2018 can be looked at as a year the glass ceiling on stigmatizing “mental illness” was shattered. It will also be looked at as the year the term mental illness ran amok. Athletes from Kevin Love to actors like Ryan Reynolds have shed light on what roughly 40% of the population deals with, generalized anxiety. But, using the term mental illness suggests that anxiety is an illness, which for most people, it is not. And, since the term has been used to define heinous acts, like school shootings, it is time to formally provide a working definition that does not lump school shooters with the lay person.
This past week, two prominent celebrities, Kate Spade and Anthony Bourdain, both took their own lives. We were reminded, as the saying goes, that everyone fights his or her own demons. The talking heads on cable television were quick to label both individuals as struggling with “mental illness.” While they both might have had struggles, it is not fair to assume their deaths were the result of being mentally ill. Suicide is a complicated act, one that this society tiptoes around. As the CDC reported after the wake of both suicides, the majority of those who killed themselves had relationship problems, not mental health conditions. This does not mean mental health issues are not major factors in suicide. But, to conclude that a psychiatric condition is the culprit for most self-inflicted deaths is irresponsible. Suicide can often be the result of impulsivity, financial ruin, substance abuse and physical illness. In fact, it is a myth that truly depressive people commit suicide, as those who struggle usually do not have the energy to engage in such an action.
Too often, we are quick to throw such a loaded term (mental illness) on anyone and everyone who experiences difficulty. As we move closer to a fragmented society, with increased rates of loneliness, the dismantling of social norms and the ever-increasing demand of the illusion of happiness via social media, the world around us will continue to feel “off.” Routine feelings, such as sadness, hyperactivity, joy and subtle boredom have been and will be labeled as “mental illness.” Psychosocial factors, like friendships, family, employment and religious affiliation have been cast aside for psycho-stimulants (ADHD meds), misdiagnoses and gross entitlement (“You can be whatever you want to be!”) . This is not to dismiss or suggest that mental illness is not real, because it is. There are those who struggle with crippling psychotic conditions, devastating mood and personality disorders and anxieties that appear indefinite. What needs to be challenged is the course of treatment we currently provide: medication, behavioral modification and meditation.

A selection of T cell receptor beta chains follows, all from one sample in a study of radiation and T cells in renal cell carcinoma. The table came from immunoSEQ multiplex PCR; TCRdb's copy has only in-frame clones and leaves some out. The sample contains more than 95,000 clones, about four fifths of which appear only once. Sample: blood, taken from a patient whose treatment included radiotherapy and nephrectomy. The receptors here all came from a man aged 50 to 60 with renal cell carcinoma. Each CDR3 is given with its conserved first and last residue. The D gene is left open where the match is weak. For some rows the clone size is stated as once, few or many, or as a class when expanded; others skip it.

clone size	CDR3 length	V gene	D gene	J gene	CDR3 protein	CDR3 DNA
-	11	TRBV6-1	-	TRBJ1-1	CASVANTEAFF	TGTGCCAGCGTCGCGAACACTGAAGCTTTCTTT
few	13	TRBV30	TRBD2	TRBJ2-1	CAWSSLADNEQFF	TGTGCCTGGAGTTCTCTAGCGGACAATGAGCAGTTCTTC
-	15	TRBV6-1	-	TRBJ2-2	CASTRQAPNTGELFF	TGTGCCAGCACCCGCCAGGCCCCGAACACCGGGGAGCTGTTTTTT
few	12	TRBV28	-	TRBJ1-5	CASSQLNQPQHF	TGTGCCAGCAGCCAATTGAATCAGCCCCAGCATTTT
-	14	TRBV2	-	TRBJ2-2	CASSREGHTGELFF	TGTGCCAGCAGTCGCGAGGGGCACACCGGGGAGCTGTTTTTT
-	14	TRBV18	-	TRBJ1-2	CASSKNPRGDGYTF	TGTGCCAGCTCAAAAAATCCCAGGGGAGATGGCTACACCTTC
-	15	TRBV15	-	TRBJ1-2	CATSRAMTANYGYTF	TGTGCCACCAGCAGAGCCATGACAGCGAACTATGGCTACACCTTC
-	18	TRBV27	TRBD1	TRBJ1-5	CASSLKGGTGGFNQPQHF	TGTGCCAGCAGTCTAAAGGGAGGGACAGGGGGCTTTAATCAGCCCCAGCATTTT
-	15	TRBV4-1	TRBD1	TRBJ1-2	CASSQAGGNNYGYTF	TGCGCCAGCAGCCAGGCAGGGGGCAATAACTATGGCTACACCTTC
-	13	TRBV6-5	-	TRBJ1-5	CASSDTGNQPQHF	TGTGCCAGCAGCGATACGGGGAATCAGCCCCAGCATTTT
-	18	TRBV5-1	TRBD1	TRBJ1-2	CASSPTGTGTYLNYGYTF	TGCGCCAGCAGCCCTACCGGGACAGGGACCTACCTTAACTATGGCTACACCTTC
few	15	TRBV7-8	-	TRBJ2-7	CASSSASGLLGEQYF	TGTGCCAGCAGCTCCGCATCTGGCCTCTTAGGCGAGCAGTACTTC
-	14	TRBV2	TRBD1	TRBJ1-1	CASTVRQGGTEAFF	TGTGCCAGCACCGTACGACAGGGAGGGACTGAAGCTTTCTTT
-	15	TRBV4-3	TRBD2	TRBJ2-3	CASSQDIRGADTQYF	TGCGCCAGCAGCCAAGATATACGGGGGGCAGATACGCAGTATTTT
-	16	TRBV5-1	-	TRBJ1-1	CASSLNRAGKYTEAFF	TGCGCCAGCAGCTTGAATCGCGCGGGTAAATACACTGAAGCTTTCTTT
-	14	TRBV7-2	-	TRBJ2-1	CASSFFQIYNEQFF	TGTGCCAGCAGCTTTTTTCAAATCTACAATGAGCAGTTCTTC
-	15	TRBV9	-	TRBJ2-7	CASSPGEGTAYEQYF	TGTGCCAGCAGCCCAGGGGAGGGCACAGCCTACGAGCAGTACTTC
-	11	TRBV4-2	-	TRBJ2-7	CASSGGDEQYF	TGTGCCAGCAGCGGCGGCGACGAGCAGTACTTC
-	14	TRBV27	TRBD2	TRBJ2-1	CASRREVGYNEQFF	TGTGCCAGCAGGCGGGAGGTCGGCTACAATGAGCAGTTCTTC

If mental illness is as common as we believe it to be, why do we treat mental health conditions as second-rate disorders compared to other medical conditions? Why do we subject the “mentally ill” to jails, instead of invest in infrastructure to support real psychiatric and psychological treatment? Why has the the suicide rate increased 24% between 1999-2014, and as a nation, we have yet to address this as a major societal epidemic (suicide is now the 10th leading cause of death in the United States). Our answer cannot be more medication (antidepressants continue to have modest effects), more marijuana and brief behavioral psychotherapy.
A good start would be to be invest in families and children at an early age. Schools need full-time social workers/therapists and nurses. Schools need to increase socialization through group play, team-building and recess. Doctors need to stop (!!!) labeling children as having ADHD without assessing family dynamics, anxiety, culture and the like. Psychologists, psychiatrists and clinical social workers should not have their care dictated by insurance companies. Normal, everyday emotions should not be pathologized into mental illnesses.
We will not be able to prevent every suicide. We sometimes will never see the warning signs or the cries for help. Talking about suicide openly is a start, but let’s start understanding the person who is struggling, and not resort to relying on a misused term that has no real meaning.